ALL YOU NEED TO KNOW ABOUT THE WINE FIGHT HISTORY
The Wine Fight takes place on the outskirts of Haro, a small wine-producing town that is one of the most important in Spain’s La Rioja region. La Rioja is world famous for producing red wine that can be found all over the world, and the town of Haro is home to 40% of the entire region’s vineyards. Wine is a big deal around here.
It makes sense then that every year the locals of Haro celebrate San Pedro with the Haro Wine Festival, a week of drinking and music that is now world famous due to the Wine Fight (Batalla de Vino) that takes place on the 29th of June.
The start of the Wine Festival finds itself in the 13th century, when the Haro had to officially mark the property lines between them and their neighbours in Miranda de Ebro. This had to be done every year at Saint Peter’s Day as well as every first Sunday of September, or else Haro would become a part of Miranda de Ebro. 400 years later, the observation broke down and people started throwing wine at each other. That day the tradition started and earned the name “War of Wine”, which in 1965 was changed into Battle of the Wine, or Batalla del Vino en Haro as it’s known in Spanish.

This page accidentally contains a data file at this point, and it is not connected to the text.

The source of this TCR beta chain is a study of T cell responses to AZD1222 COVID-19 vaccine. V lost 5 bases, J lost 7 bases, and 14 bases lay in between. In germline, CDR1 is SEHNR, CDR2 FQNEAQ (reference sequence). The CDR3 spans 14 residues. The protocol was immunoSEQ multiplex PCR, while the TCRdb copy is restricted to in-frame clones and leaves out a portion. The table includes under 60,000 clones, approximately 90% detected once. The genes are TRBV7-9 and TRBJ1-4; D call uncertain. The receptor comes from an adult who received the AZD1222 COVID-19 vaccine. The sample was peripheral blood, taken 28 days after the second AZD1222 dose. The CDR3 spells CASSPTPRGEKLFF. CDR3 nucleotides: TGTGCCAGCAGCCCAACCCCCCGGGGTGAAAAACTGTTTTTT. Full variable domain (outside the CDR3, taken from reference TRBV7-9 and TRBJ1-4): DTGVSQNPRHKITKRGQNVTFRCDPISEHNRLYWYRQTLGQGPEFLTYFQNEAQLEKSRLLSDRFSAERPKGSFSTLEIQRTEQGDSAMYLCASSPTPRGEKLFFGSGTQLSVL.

While the mass and feast still takes place and is regarded as a huge part of the town’s history, the main attraction these days is the pouring of wine on each other and into each others mouths.
Nowadays everyone is supposed to be clothed in white shirts with a red scarf. Once everyone has arrived, the city banner is unfurled on the highest rock, which shows the beginning of a religious mass. In the morning the Wine Battle happens. All weapons are allowed during this outrageous battle: buckets, wineskin, sprayers and anything else that can be used to hurl, spray or launch thousands of litres of wine all over the crowd.
After battling for some hours, around midday everyone heads back to Plaza de la Paz, where the celebration continues with lots of food, drinks and people. Later in the evening activities take place in the town’s bull ring. The bulls used are actually smaller female heifers known as “vaquillas”, which much less dangerous than male bulls and are used to entertain the general public by chasing people around. The bulls at this event aren’t killed.
If you want to come along, please check where you can get your wine fight accommodation.